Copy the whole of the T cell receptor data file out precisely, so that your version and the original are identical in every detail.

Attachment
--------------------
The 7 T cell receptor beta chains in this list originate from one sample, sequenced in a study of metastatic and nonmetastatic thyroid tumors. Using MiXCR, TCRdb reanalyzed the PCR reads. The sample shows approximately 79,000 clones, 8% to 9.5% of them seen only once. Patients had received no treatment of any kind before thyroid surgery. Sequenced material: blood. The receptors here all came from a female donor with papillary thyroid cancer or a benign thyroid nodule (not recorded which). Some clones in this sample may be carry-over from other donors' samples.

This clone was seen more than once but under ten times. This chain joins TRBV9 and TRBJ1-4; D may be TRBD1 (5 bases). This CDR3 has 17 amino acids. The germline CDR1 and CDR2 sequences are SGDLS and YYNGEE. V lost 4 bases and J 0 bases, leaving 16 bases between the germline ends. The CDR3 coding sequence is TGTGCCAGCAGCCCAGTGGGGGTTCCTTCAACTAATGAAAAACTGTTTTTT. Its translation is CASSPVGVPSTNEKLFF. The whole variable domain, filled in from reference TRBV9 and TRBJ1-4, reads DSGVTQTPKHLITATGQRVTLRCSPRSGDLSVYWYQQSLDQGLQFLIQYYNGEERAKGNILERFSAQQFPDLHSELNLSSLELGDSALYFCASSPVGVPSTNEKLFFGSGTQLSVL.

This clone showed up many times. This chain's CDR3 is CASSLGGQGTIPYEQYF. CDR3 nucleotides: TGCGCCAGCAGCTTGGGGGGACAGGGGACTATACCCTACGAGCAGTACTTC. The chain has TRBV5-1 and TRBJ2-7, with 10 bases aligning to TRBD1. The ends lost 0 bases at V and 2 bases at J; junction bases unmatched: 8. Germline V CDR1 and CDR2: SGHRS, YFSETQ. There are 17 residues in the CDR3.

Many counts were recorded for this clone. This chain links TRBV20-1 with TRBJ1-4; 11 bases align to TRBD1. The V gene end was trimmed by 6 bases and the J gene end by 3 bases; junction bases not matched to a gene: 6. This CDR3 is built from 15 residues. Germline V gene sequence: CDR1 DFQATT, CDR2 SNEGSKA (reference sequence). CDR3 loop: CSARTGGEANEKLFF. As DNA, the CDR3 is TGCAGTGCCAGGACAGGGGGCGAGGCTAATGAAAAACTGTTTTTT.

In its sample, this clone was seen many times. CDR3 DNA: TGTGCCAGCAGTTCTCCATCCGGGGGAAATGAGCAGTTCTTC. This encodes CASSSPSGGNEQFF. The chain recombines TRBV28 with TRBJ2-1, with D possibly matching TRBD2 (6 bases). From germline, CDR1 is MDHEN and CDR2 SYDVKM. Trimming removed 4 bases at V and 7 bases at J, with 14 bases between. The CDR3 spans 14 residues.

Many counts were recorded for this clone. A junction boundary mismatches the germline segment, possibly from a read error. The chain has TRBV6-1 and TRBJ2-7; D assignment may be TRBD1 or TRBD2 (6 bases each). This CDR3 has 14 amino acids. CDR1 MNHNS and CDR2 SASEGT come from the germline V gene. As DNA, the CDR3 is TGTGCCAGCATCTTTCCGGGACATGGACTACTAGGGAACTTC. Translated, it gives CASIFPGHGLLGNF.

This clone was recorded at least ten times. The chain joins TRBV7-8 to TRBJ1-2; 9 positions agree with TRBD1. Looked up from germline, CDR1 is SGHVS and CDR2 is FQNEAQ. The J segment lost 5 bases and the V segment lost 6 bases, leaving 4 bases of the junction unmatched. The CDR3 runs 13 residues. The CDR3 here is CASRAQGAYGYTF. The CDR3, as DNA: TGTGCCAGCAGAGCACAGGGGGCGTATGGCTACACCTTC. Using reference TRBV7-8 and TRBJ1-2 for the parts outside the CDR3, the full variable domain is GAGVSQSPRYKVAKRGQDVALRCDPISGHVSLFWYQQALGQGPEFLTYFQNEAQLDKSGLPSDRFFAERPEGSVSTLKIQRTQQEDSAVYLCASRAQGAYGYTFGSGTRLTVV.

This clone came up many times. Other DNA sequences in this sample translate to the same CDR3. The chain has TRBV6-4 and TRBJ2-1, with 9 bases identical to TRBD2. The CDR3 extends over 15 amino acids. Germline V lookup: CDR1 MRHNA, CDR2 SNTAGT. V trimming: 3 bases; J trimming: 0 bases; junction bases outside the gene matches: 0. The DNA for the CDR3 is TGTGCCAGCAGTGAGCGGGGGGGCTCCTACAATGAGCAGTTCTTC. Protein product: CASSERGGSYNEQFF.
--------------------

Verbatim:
The 7 T cell receptor beta chains in this list originate from one sample, sequenced in a study of metastatic and nonmetastatic thyroid tumors. Using MiXCR, TCRdb reanalyzed the PCR reads. The sample shows approximately 79,000 clones, 8% to 9.5% of them seen only once. Patients had received no treatment of any kind before thyroid surgery. Sequenced material: blood. The receptors here all came from a female donor with papillary thyroid cancer or a benign thyroid nodule (not recorded which). Some clones in this sample may be carry-over from other donors' samples.

This clone was seen more than once but under ten times. This chain joins TRBV9 and TRBJ1-4; D may be TRBD1 (5 bases). This CDR3 has 17 amino acids. The germline CDR1 and CDR2 sequences are SGDLS and YYNGEE. V lost 4 bases and J 0 bases, leaving 16 bases between the germline ends. The CDR3 coding sequence is TGTGCCAGCAGCCCAGTGGGGGTTCCTTCAACTAATGAAAAACTGTTTTTT. Its translation is CASSPVGVPSTNEKLFF. The whole variable domain, filled in from reference TRBV9 and TRBJ1-4, reads DSGVTQTPKHLITATGQRVTLRCSPRSGDLSVYWYQQSLDQGLQFLIQYYNGEERAKGNILERFSAQQFPDLHSELNLSSLELGDSALYFCASSPVGVPSTNEKLFFGSGTQLSVL.

This clone showed up many times. This chain's CDR3 is CASSLGGQGTIPYEQYF. CDR3 nucleotides: TGCGCCAGCAGCTTGGGGGGACAGGGGACTATACCCTACGAGCAGTACTTC. The chain has TRBV5-1 and TRBJ2-7, with 10 bases aligning to TRBD1. The ends lost 0 bases at V and 2 bases at J; junction bases unmatched: 8. Germline V CDR1 and CDR2: SGHRS, YFSETQ. There are 17 residues in the CDR3.

Many counts were recorded for this clone. This chain links TRBV20-1 with TRBJ1-4; 11 bases align to TRBD1. The V gene end was trimmed by 6 bases and the J gene end by 3 bases; junction bases not matched to a gene: 6. This CDR3 is built from 15 residues. Germline V gene sequence: CDR1 DFQATT, CDR2 SNEGSKA (reference sequence). CDR3 loop: CSARTGGEANEKLFF. As DNA, the CDR3 is TGCAGTGCCAGGACAGGGGGCGAGGCTAATGAAAAACTGTTTTTT.

In its sample, this clone was seen many times. CDR3 DNA: TGTGCCAGCAGTTCTCCATCCGGGGGAAATGAGCAGTTCTTC. This encodes CASSSPSGGNEQFF. The chain recombines TRBV28 with TRBJ2-1, with D possibly matching TRBD2 (6 bases). From germline, CDR1 is MDHEN and CDR2 SYDVKM. Trimming removed 4 bases at V and 7 bases at J, with 14 bases between. The CDR3 spans 14 residues.

Many counts were recorded for this clone. A junction boundary mismatches the germline segment, possibly from a read error. The chain has TRBV6-1 and TRBJ2-7; D assignment may be TRBD1 or TRBD2 (6 bases each). This CDR3 has 14 amino acids. CDR1 MNHNS and CDR2 SASEGT come from the germline V gene. As DNA, the CDR3 is TGTGCCAGCATCTTTCCGGGACATGGACTACTAGGGAACTTC. Translated, it gives CASIFPGHGLLGNF.

This clone was recorded at least ten times. The chain joins TRBV7-8 to TRBJ1-2; 9 positions agree with TRBD1. Looked up from germline, CDR1 is SGHVS and CDR2 is FQNEAQ. The J segment lost 5 bases and the V segment lost 6 bases, leaving 4 bases of the junction unmatched. The CDR3 runs 13 residues. The CDR3 here is CASRAQGAYGYTF. The CDR3, as DNA: TGTGCCAGCAGAGCACAGGGGGCGTATGGCTACACCTTC. Using reference TRBV7-8 and TRBJ1-2 for the parts outside the CDR3, the full variable domain is GAGVSQSPRYKVAKRGQDVALRCDPISGHVSLFWYQQALGQGPEFLTYFQNEAQLDKSGLPSDRFFAERPEGSVSTLKIQRTQQEDSAVYLCASRAQGAYGYTFGSGTRLTVV.

This clone came up many times. Other DNA sequences in this sample translate to the same CDR3. The chain has TRBV6-4 and TRBJ2-1, with 9 bases identical to TRBD2. The CDR3 extends over 15 amino acids. Germline V lookup: CDR1 MRHNA, CDR2 SNTAGT. V trimming: 3 bases; J trimming: 0 bases; junction bases outside the gene matches: 0. The DNA for the CDR3 is TGTGCCAGCAGTGAGCGGGGGGGCTCCTACAATGAGCAGTTCTTC. Protein product: CASSERGGSYNEQFF.